At this point in 2017, it’s hard to remain unaware of how the gig economy has reshaped the job market. Not only is it a skilled candidate’s market out there, there are also many companies that are starting to prefer hiring temporary workers over permanent employees. Sounds like an equation ripe for a staffing firm’s growth, right? Yet there are many firms (perhaps yours is one them) that believe adding temp staffing is too difficult.
We’re here today to help dispel any misconceptions you might have about offering temp staffing services. Now is the best time to add temp workers to your recruitment offerings. Read on to learn about just how viable, not to mention lucrative, temporary recruitment truly is for your staffing business!
Administration Doesn’t Have to Be a Headache
One of the most prominent sources of doubt staffing specialists harbour about temp staffing is the challenge it presents for administration. Since most placements for temp workers are short, you must deal with the ongoing administration of onboarding and offboarding new workers.
But the thing about temp admin is that there’s specific proprietary software that’s built to streamline all of that. Automating admin tasks is one of the key strategies staffing firms have been implementing to stay competitive in 2017, as it maximizes their budgets and optimizes their efficiency.
Some firms even partner with the vendors of their proprietary software, giving them ready access to HR, payroll, and compliance experts as well as payroll financing.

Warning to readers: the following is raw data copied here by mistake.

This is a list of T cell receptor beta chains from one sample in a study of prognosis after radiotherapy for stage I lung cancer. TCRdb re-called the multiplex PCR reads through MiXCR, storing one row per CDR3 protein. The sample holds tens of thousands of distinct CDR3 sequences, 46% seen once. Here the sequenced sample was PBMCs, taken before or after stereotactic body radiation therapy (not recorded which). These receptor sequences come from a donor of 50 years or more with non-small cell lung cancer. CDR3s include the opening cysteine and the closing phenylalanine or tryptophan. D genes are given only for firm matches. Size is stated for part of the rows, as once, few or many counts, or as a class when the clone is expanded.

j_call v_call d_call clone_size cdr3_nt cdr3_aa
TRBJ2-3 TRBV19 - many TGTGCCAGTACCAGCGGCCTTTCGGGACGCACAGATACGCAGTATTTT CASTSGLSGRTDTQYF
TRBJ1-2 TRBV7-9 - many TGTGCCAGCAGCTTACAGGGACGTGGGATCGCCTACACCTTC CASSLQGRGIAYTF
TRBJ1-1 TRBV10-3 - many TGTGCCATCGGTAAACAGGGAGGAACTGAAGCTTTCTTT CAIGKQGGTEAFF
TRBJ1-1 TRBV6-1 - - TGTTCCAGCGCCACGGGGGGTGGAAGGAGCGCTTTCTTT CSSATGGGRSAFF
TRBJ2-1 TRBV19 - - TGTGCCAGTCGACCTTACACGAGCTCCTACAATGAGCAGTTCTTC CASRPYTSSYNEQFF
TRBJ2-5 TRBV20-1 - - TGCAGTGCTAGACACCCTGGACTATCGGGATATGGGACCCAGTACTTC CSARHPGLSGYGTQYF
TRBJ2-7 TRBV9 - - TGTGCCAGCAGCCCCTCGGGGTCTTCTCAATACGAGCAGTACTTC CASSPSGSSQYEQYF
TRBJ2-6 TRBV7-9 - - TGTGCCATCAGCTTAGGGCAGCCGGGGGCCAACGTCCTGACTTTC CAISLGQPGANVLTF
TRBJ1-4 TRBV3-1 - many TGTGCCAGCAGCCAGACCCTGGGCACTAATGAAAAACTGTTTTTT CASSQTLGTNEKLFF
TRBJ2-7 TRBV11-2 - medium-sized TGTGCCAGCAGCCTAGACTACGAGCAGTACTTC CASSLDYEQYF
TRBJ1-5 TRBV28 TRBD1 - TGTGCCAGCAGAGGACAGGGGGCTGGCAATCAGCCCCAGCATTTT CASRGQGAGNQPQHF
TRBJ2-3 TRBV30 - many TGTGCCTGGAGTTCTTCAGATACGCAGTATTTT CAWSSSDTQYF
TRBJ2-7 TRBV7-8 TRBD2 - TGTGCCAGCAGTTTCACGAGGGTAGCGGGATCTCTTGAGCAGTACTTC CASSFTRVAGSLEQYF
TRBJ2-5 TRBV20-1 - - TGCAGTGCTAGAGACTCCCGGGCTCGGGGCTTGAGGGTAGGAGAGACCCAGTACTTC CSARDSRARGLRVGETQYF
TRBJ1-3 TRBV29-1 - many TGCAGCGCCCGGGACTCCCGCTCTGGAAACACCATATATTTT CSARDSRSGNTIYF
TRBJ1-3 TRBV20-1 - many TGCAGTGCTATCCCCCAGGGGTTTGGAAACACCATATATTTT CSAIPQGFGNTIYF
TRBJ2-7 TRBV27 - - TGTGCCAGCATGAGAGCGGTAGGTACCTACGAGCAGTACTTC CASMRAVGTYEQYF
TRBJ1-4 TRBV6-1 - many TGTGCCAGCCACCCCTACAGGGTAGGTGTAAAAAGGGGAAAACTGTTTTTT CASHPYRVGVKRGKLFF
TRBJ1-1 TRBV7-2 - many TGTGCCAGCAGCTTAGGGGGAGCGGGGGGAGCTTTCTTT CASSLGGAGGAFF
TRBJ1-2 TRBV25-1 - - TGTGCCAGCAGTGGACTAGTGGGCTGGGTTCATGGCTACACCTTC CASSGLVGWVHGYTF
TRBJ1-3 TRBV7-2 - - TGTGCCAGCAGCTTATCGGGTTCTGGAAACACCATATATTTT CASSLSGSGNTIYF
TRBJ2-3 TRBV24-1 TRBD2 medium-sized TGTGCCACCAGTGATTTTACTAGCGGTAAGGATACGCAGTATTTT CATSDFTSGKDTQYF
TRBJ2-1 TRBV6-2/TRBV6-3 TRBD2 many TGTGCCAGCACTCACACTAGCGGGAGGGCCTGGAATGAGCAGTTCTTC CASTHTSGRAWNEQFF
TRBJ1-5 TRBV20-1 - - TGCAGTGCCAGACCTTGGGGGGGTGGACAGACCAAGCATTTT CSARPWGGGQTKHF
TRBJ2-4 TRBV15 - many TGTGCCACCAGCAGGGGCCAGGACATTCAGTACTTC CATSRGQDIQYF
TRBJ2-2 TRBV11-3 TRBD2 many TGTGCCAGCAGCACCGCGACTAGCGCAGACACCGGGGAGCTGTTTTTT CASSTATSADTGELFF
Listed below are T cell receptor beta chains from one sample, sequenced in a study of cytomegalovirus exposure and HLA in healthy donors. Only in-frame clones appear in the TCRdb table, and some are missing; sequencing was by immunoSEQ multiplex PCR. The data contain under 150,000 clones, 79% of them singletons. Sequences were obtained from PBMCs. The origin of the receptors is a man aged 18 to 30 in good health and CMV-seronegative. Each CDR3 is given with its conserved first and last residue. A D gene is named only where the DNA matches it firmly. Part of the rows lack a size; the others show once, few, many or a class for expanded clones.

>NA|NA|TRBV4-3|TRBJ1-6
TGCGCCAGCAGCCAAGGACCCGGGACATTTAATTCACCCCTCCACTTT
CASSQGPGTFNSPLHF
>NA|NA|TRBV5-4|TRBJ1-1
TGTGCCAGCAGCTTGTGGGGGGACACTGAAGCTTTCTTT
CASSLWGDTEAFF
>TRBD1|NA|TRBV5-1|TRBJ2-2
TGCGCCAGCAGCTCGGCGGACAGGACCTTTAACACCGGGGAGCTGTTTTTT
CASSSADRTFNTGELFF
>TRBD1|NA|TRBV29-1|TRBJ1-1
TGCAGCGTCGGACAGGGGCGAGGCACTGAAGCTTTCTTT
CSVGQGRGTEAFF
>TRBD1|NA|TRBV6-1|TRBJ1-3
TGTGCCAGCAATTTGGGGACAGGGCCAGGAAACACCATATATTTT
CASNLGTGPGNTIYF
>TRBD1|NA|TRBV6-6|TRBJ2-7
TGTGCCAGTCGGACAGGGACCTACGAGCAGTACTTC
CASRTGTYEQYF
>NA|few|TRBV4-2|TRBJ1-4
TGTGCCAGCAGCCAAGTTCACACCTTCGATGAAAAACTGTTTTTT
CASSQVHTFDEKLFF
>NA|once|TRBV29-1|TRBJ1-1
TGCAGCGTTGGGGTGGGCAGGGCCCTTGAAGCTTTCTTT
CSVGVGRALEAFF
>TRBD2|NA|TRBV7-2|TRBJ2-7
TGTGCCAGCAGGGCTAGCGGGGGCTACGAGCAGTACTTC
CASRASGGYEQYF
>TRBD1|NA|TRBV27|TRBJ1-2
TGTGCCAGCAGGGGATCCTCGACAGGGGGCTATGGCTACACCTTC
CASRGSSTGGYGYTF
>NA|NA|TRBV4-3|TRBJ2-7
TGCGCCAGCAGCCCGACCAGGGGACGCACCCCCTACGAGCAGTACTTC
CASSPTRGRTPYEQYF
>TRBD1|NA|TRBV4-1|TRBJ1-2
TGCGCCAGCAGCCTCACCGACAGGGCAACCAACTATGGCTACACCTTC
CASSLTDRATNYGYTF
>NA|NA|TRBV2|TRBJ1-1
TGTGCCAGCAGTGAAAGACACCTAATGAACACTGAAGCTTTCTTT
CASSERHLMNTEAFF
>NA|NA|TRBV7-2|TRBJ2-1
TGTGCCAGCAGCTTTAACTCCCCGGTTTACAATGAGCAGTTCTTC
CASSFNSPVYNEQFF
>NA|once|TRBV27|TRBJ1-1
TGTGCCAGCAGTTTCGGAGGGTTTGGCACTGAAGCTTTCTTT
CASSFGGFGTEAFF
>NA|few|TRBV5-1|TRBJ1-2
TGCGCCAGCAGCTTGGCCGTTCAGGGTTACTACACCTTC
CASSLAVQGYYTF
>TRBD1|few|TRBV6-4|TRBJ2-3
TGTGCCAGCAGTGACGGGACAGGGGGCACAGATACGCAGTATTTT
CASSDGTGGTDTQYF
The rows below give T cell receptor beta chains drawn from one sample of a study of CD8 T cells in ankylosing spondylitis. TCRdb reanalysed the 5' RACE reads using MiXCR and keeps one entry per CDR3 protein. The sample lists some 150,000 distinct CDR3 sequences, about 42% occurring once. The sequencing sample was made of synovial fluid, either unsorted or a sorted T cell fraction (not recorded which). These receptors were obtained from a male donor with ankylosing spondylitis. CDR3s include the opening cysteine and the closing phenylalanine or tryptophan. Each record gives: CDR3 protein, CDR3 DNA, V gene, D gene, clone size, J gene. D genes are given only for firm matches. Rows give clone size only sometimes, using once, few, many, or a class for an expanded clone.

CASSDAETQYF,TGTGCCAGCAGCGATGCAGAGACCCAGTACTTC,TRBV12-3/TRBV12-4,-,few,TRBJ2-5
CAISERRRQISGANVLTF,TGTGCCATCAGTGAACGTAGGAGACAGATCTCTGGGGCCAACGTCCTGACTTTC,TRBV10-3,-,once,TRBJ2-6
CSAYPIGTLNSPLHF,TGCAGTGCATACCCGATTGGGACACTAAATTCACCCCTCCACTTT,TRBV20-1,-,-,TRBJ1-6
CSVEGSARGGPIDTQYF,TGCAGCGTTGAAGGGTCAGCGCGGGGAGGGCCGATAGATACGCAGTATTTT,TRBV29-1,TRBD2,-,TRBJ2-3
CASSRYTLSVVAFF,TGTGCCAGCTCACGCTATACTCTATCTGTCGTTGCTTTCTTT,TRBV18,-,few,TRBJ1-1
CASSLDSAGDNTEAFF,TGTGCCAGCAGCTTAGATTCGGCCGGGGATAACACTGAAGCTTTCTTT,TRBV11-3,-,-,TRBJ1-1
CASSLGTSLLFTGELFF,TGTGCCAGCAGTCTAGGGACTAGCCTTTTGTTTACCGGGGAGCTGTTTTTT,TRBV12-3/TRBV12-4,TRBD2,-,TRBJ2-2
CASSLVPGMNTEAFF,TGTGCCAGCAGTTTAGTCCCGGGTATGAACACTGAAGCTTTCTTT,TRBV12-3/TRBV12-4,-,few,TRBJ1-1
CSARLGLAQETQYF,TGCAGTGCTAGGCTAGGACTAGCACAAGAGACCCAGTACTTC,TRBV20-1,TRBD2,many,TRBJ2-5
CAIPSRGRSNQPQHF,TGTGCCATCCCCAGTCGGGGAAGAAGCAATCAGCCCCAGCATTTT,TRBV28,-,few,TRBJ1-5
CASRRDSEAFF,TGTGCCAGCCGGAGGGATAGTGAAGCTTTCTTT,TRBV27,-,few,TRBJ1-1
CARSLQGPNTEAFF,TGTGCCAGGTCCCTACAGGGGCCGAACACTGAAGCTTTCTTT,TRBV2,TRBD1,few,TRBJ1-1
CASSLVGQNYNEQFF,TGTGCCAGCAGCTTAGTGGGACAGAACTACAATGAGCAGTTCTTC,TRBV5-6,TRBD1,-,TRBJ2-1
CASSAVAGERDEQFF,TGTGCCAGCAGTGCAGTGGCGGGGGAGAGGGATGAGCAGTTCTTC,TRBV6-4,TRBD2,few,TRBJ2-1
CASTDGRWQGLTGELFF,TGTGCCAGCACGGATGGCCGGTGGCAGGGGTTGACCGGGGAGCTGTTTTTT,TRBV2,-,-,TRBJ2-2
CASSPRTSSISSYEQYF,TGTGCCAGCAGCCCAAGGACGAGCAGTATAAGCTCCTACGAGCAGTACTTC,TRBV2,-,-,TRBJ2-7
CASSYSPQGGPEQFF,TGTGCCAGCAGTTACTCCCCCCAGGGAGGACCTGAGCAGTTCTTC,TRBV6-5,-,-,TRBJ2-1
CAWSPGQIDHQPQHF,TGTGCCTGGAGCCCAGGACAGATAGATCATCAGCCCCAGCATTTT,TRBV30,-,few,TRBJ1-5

Worker Classification Is Simpler Than You Think
It’s understandable that your staffing firm might be wary of offering temp workers. Temp workers can be potentially risky regarding classification, but only if you’re not aware of best practices for determining whether you’re dealing with independent contractors or employees.
The CRA has developed a four-point test for determining worker classification. These four factors are as follows:
- Control: If the schedule, workplace, and the manner of the work done is controlled by the payer, then you have an employee, not an independent contractor.
- Ownership: Independent contractors supply their own supplies and tools.
- Risk: Perhaps the most important factor, an employee is guaranteed to profit from their work, while independent contractors take the risk of losing out if their placement goes poorly.
- Integration: This last factor is more subjective to the opinion of your CRA auditor, but generally a worker is classified as an employee if their activities are integrated with their payer’s. An independent contractor is acting independently.
More details on how to determine the differences in worker classification are offered in CRA’s RC4110 document.
What’s more, you can outsource compliance to a back office solutions provider to solve this issue.
Workforce Flexibility Is Your Greatest Asset
You might be thinking that this era of precarious work is only offering more problems than it’s solving regarding sourcing skilled talent, but it’s actually the opposite case. Due to the workforce being made up largely of millennial candidates and the unpredictability of the market, both veteran and new grad candidates often prefer temp work to achieve a better work-life balance. Many of your clients and leads also prefer a flexible staffing solution as well.
Temp staffing offers your clients appropriate manpower for their busy and slow seasons, and gives them a greater command of their budgets. You’ll find that if you don’t offer temp workers, you could start losing some of your long-term clients to firms with more diverse solutions.
Being capable of providing a solution that is in demand in the gig economy opens the doors for your staffing firm to grow rapidly. And with effective back office solutions available to handle the trickier aspects of temp staffing, there are virtually no barriers to adding these services to your firm’s offerings.